TABLE 2
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Table 2. Correlations among emotion dysregulation and fear-potentiated startle among high and low RSA Groups.

FIGURE 3
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Figure 3. Scatter plot of DERS and FPS-Acquisition among those with high RSA.

FIGURE 4
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Figure 4. Scatter plot of DERS and FPS-Extinction among those with high RSA.

Discussion

Emerging research suggests that cardiac vagal control is related to physiological indicators of fear learning and fear inhibition (i.e., FPS; Ruiz-Padial et al., 2003; Gorka et al., 2012, 2013; Pappens et al., 2014). While lower cardiac vagal control has been posited as a biomarker of emotion dysregulation, no previous studies have examined the role of cardiac vagal control in the association between self-reported emotion dysregulation and fear learning. The current study examined the prospective effects of pre-shooting emotion dysregulation on FPS response several years later. In addition, we sought to examine the predictive effect of cardiac vagal control on FPS. Participants were a cohort of women who were exposed to a campus mass shooting in 2008.

Surprisingly, neither pre-shooting emotion dysregulation nor RSA was significantly associated with FPS responding during acquisition or extinction periods among the full sample and emotion dysregulation was not associated with RSA at the zero-order level. These results suggest that ability to modulate emotional responding and cardiac vagal control may not function as the salient protective factors for everyone as they are theorized to. Rather, emotion dysregulation and cardiac vagal control may have a more nuanced association with deficits in fear learning. When examined separately among high and low cardiac vagal control groups, emotion dysregulation was prospectively associated with FPS, but only among individuals with high cardiac vagal control. These findings suggest autonomic regulation may play a critical role in the prospective impact of emotion dysregulation on post-trauma fear learning.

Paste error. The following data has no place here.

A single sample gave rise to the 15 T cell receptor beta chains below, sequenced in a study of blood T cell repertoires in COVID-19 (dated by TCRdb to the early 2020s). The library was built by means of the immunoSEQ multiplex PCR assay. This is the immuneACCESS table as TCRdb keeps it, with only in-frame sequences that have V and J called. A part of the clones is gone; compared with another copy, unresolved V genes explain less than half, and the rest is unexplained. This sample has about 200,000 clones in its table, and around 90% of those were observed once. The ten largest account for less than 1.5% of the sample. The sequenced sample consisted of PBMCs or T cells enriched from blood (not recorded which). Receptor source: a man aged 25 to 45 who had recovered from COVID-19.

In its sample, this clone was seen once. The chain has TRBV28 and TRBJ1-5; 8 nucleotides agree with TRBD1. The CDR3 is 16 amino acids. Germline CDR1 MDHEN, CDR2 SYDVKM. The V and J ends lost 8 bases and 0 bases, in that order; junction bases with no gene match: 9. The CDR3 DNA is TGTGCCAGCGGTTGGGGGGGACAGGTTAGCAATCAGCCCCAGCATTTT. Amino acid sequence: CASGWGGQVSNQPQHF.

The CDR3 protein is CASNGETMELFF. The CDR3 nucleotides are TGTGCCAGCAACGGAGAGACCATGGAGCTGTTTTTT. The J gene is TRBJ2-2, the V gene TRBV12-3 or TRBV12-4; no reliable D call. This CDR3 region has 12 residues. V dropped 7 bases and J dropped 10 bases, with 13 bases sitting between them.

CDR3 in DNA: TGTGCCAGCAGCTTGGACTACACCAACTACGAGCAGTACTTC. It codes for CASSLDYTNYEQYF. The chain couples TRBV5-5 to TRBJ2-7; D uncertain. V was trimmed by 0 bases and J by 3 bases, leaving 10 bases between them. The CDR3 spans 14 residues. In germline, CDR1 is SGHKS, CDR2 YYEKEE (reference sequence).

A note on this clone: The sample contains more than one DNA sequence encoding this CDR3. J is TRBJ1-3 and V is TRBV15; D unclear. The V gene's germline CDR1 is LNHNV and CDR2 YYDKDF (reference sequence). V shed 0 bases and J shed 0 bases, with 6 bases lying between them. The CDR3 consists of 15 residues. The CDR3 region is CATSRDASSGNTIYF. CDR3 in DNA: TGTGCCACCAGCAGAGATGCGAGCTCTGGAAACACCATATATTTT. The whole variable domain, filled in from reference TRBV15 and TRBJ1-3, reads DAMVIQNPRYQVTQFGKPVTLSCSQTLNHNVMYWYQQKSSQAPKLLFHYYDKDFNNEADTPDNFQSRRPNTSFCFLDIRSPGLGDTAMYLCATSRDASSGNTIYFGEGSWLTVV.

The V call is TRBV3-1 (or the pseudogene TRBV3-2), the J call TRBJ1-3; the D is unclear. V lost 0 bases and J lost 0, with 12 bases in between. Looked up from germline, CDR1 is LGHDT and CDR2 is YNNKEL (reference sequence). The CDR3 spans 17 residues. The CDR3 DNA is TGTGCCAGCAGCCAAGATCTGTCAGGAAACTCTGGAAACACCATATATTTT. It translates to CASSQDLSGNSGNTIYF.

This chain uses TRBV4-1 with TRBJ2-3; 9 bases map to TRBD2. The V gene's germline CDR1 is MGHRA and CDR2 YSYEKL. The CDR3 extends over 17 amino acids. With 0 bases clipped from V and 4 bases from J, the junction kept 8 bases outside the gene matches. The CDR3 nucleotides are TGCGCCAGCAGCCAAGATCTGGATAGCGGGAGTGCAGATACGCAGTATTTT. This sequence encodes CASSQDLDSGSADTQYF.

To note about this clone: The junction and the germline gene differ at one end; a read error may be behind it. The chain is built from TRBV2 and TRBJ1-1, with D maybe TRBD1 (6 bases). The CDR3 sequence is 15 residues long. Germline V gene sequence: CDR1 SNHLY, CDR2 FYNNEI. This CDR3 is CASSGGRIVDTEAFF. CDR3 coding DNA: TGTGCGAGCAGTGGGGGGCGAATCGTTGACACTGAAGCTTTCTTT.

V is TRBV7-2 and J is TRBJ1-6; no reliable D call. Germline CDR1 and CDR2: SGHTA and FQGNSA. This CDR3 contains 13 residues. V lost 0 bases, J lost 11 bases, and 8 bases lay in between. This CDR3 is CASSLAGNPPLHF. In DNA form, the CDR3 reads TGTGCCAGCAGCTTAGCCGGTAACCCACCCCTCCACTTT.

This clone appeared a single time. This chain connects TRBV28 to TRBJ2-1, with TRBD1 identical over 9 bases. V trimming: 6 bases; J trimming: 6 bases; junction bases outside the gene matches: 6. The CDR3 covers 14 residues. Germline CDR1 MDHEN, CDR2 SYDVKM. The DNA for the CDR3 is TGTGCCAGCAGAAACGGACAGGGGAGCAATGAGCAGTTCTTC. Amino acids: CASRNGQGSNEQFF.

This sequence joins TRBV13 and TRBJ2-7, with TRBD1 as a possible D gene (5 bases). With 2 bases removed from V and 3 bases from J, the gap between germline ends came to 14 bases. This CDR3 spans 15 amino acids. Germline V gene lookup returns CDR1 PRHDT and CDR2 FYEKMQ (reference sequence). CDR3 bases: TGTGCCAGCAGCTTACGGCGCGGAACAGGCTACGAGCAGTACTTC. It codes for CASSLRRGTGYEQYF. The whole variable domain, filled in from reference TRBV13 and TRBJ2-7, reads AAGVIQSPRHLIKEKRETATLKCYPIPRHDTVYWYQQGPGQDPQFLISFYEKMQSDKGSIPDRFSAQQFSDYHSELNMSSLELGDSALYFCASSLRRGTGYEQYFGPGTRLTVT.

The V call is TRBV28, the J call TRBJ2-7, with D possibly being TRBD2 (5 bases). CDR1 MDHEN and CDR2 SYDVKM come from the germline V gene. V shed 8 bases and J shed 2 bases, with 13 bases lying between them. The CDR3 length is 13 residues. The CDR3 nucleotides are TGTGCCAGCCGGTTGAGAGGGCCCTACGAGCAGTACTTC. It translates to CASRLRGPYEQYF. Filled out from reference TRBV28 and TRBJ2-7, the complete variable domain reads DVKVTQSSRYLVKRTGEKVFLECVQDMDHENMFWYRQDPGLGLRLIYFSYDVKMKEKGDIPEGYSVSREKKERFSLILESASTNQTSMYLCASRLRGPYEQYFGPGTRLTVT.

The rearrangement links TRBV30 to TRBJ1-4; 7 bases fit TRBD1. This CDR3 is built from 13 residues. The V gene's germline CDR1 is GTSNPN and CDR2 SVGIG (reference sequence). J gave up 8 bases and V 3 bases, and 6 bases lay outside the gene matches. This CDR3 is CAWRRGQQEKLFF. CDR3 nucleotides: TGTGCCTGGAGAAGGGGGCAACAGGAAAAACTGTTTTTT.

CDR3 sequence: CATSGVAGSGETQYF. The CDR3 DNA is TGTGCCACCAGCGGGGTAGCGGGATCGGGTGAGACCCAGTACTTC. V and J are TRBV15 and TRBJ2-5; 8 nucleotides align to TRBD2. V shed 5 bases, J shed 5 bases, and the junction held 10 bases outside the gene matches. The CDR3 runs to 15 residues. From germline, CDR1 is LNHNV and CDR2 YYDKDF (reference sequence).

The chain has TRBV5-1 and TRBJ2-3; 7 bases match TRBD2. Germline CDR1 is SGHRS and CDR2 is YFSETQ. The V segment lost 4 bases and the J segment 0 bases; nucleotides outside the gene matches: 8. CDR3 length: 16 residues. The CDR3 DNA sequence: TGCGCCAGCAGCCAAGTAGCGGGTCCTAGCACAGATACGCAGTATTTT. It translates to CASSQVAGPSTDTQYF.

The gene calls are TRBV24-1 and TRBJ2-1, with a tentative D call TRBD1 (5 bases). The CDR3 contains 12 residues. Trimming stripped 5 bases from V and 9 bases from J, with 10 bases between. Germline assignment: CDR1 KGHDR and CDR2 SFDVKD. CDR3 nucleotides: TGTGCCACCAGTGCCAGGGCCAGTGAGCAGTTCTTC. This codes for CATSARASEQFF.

The finding that the prospective association between emotion dysregulation and FPS was only significant among individuals with higher RSA suggests a potential extension of the existing conceptualization of the link between cardiac vagal control and emotion dysregulation. Both emotion dysregulation and its proposed biomarker, cardiac vagal control, are associated with important psychological phenomena (e.g., negative affect, anxiety, depression, PTSD; Beauchaine, 2001; Demaree et al., 2004; Aldao et al., 2010; Bardeen et al., 2013). Results of the current study suggest that higher cardiac vagal control may be necessary for emotion dysregulation to prospectively influence fear learning. Specifically, results suggest that individuals with better ability to regulate emotion prior to trauma exposure experienced less FPS several years later, but only among individuals with high resting RSA. Accordingly, the ability to achieve regulatory goals of modulating physiological, behavioral, and subjective components of emotional responding may only function as a protective factor following trauma exposure for individuals with greater cardiac vagal control.

Results of the current study support previous research suggesting that pre-trauma emotion dysregulation is predictive of post-trauma sequelae (Bardeen et al., 2013). However, this is the first study to demonstrate that self-reported emotion dysregulation is predictive of FPS responding, in particular. It is worth noting that these associations were found among variables separated by ~7 years in measurement, thus increasing the robustness of study findings. An additional strength of the current study is its use of a prospective longitudinal design, which allows for the examination of emotion dysregulation prior to a common fateful event (i.e., the campus mass shooting). Future studies of emotion dysregulation and FPS may benefit from the consideration of separate groups based upon autonomic functioning.